Buy the Rights Blog
Two weeks ago the Literally Wizards team debuted Buy the Rights at the Chicago Toy and Game Fair. We played our game with many new people, met a lot of great industry people, and had a great time! We didn’t have a lot of time to take photos because our booth was so busy, but here are a few!
It’s been an exciting week! Buy the Rights launched on Kickstarter on Monday the 9th, and by the following Monday we were halfway funded! The second half will be a lot harder but we’ll be busy playing the game with as many people as we can and spreading the word, so we’re confident the game will get funded. Still, we can use all the pledges and shares we can get!
Speaking of playing the game, we’ve scheduled some more events:
Some exciting things are in the works over here at Buy The Rights HQ! In November we’re going to be hosting the first (of many, hopefully) Buy The Rights Live! comedy events, where local comedians play our game live on stage. We have some great local talent lined up, including David Britton and Leslie Dinsmore, with more to be announced soon.
The event will also feature a great improv troupe and will alternate between the comedians playing the game and pitching their movies, and the performers acting out trailers and scenes from the imaginary movies. It will take place at the Harrison Center as part of Indianapolis’ First Fridays series, and the team is super excited about it.
We’ll be posting more announcements leading up to the event, so stay tuned! If you’re in the area, you can check out this Facebook event page to learn more and RSVP.
Buy The Rights was selected as a showcase game for the 2015 Boston Festival of Indie Games and we just got back from showing our game to over 100 awesome people. Everyone was so great and we got such good feedback on the game.
None of us knew what to expect from the festival but we were all amazed at how well it went. We’re all looking forward to any excuses we’ll have to travel to other cities and have events to play Buy The Rights with more people.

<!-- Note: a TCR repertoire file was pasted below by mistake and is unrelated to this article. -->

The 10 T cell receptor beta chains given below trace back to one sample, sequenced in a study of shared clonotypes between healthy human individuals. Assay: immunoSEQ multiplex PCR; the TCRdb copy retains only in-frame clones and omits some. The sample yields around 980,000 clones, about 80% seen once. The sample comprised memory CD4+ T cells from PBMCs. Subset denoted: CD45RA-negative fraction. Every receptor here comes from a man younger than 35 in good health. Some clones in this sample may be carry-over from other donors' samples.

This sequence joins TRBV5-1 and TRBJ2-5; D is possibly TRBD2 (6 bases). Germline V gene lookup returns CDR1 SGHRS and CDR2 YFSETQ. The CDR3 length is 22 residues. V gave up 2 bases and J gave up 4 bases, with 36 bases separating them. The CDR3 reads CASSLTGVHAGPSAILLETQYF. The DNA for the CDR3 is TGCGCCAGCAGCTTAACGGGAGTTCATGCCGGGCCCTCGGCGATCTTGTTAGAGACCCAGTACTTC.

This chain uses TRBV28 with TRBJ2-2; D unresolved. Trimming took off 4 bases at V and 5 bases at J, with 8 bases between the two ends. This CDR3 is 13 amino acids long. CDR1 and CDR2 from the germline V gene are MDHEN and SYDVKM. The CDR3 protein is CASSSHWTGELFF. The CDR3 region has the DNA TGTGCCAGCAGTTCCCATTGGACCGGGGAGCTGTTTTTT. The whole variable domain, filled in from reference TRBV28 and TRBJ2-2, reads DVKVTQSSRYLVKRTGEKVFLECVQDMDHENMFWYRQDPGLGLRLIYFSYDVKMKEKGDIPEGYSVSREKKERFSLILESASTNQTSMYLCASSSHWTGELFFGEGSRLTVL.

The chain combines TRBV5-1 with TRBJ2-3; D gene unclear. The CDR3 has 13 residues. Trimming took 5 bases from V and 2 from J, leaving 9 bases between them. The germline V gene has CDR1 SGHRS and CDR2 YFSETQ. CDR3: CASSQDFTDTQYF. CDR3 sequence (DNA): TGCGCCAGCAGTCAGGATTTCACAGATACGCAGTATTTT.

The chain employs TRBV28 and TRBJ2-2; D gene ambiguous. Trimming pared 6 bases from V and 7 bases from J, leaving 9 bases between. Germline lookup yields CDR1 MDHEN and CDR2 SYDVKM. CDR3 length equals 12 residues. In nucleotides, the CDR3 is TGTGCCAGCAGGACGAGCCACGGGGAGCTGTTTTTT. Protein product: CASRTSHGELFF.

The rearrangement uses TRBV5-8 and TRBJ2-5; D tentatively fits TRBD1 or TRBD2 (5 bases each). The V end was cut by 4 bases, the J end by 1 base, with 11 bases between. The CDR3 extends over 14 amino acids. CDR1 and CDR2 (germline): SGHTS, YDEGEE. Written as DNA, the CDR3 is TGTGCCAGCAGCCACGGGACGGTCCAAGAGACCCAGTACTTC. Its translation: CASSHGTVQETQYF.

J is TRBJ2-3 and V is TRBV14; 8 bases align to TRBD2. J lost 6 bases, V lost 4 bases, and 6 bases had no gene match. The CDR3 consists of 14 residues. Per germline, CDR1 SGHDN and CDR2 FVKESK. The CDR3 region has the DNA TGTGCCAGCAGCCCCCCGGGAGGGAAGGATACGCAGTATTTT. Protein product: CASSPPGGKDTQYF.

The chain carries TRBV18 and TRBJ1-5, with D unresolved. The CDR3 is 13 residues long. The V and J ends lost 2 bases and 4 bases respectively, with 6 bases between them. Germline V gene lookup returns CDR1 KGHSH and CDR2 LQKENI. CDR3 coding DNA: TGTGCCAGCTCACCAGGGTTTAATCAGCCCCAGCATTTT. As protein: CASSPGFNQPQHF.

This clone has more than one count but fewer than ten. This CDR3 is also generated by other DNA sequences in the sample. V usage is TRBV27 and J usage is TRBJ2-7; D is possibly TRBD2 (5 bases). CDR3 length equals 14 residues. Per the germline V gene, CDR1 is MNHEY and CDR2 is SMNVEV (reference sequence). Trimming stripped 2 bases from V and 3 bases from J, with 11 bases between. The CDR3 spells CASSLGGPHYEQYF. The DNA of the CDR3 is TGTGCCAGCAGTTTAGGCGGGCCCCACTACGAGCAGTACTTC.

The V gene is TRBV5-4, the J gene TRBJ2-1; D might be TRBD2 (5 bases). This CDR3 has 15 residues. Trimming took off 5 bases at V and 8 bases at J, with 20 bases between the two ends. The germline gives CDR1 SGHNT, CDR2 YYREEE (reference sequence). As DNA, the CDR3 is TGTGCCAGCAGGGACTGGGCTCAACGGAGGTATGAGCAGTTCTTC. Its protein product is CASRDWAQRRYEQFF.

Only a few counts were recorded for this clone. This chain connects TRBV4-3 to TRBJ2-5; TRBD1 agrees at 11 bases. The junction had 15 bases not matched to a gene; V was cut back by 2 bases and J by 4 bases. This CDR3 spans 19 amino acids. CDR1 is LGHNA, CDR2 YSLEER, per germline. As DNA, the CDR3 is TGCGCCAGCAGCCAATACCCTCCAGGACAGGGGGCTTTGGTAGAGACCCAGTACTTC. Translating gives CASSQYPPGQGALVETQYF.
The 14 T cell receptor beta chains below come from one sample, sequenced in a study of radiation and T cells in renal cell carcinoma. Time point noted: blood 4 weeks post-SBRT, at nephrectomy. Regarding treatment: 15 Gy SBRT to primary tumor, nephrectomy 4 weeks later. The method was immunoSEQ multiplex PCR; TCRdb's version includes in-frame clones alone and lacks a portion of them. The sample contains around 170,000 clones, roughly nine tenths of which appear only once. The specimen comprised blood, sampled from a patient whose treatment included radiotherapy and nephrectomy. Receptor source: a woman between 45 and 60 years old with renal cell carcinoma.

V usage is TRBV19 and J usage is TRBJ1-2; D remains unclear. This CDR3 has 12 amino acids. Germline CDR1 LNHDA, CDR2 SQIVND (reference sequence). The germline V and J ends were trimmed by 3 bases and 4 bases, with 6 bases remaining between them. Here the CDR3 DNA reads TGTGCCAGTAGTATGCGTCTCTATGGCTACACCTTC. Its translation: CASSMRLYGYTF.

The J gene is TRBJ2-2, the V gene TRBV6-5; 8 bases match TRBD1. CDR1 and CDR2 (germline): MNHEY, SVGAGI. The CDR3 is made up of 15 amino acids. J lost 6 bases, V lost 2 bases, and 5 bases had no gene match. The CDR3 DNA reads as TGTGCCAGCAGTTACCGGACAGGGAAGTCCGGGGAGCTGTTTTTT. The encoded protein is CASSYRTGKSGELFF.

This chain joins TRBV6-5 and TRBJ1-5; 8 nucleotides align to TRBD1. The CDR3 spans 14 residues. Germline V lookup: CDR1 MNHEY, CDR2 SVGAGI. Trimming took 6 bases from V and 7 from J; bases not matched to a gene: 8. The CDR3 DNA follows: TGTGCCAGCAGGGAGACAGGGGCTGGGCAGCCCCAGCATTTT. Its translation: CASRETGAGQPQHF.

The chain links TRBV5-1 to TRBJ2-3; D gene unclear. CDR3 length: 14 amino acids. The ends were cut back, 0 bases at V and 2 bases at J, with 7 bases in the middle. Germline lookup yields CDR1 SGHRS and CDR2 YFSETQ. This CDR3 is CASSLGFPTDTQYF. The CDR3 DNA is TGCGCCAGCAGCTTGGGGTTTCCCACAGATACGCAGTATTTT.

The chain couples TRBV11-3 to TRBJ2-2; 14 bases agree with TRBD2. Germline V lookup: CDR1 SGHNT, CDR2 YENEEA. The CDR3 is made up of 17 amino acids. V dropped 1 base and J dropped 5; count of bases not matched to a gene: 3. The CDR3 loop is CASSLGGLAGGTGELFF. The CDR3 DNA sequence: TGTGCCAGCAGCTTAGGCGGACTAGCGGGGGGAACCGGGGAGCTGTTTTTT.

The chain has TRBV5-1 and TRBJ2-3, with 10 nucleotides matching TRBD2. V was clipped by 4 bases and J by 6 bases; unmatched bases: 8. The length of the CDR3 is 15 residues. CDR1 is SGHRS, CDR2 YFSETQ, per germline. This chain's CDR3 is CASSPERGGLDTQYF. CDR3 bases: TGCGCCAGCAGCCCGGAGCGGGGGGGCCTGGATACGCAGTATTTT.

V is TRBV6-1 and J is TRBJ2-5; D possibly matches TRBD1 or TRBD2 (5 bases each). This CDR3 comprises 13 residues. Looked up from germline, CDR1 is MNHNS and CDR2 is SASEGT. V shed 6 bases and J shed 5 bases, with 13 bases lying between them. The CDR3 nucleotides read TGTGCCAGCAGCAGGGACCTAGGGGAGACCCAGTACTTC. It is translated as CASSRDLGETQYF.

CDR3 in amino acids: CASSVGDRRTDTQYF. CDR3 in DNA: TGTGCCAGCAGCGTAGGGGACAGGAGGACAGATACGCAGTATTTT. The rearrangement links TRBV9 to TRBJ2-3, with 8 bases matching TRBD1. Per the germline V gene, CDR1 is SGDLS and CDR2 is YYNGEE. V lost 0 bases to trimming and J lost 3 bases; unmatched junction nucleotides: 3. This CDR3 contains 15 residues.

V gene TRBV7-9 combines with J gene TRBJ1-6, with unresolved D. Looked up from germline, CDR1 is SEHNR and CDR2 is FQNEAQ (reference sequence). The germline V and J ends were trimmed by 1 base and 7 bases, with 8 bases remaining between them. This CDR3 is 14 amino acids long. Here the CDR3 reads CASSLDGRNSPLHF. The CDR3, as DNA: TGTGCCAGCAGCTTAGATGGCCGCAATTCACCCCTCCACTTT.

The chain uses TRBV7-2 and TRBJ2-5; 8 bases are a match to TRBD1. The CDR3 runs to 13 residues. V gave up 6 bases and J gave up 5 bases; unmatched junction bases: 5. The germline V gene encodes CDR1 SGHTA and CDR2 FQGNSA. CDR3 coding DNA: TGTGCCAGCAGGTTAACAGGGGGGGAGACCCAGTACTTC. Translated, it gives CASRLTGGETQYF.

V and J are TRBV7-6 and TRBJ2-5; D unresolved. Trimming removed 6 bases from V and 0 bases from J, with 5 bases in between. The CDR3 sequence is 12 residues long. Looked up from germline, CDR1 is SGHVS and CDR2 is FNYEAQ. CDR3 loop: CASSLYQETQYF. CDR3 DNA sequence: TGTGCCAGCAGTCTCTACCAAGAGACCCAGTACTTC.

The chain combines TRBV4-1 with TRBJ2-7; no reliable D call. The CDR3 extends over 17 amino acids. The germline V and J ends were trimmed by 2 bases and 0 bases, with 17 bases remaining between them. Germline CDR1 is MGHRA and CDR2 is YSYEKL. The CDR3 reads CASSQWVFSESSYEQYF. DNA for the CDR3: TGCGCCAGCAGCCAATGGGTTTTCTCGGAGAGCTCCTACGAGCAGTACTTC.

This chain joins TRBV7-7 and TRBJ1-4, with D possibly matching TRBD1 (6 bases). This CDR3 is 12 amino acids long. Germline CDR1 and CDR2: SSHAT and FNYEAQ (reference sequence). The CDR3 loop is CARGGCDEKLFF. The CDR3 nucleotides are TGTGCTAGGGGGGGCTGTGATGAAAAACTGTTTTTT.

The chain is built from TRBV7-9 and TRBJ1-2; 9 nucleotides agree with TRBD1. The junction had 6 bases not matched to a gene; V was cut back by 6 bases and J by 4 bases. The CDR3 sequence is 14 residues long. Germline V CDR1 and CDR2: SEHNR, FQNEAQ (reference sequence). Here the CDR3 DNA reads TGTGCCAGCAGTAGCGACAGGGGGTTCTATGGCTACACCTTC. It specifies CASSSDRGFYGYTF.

I’m hard at work finalizing everything in time for the launch of Buy The Rights on Kickstarter, and I just received prototypes for a new idea I recently had: dice! In the instructions, I had a section about an optional mode that is fun to try, the Genre Showdown. In this mode, the Producer picks a genre card and the screenwriters all use the same genre for that round. It adds a fun twist to the game, but I never thought of a good way to trigger that mode.
Then I realized I could use a standard six-sided die and assign game modes to the sides to give people the option of introducing some random game modes into their games. In the current instructions I have optional dice rules that correspond to a standard die, but just for fun, I ordered some blank dice and stickers from Print Play Games and used icons from the game. If people respond positively to this addition, I’m going to make a stretch goal for my Kickstarter where the game would come with custom, etched dice.
I got some exciting news yesterday. Buy The Rights made it past the first round of judging and is a finalist in the Boston Festival of Indie Games! The next step is to send them a prototype of the game, and if the judges select the game again, we’ll be heading to Boston in September! Buy The Rights was one of 55 games selected, out of hundreds that entered, so I’m honored!
In other news, I finally locked down a date and venue for the Kickstarter video, and it will be filming in a couple of days! It looks like the new launch date is June 15th, but more to come on that. Stay tuned!
Progress on Buy The Rights continues, this time with a very important milestone for the game; our first public playtesting event. Last night we host the game night at Rocket 88 Doughnuts in Indianapolis and ran two tables of players for a few hours, and it went very well!
This was also the first time we got to play a 100% complete version of the game. We got the latest batch of prototype cards in from PrintPlayGames and it brought the total up to 400 cards for all three of our prototypes. One table had five players and the table I ran had six, and neither table ever had to shuffle a deck the whole time, and each game lasted at least 15 rounds.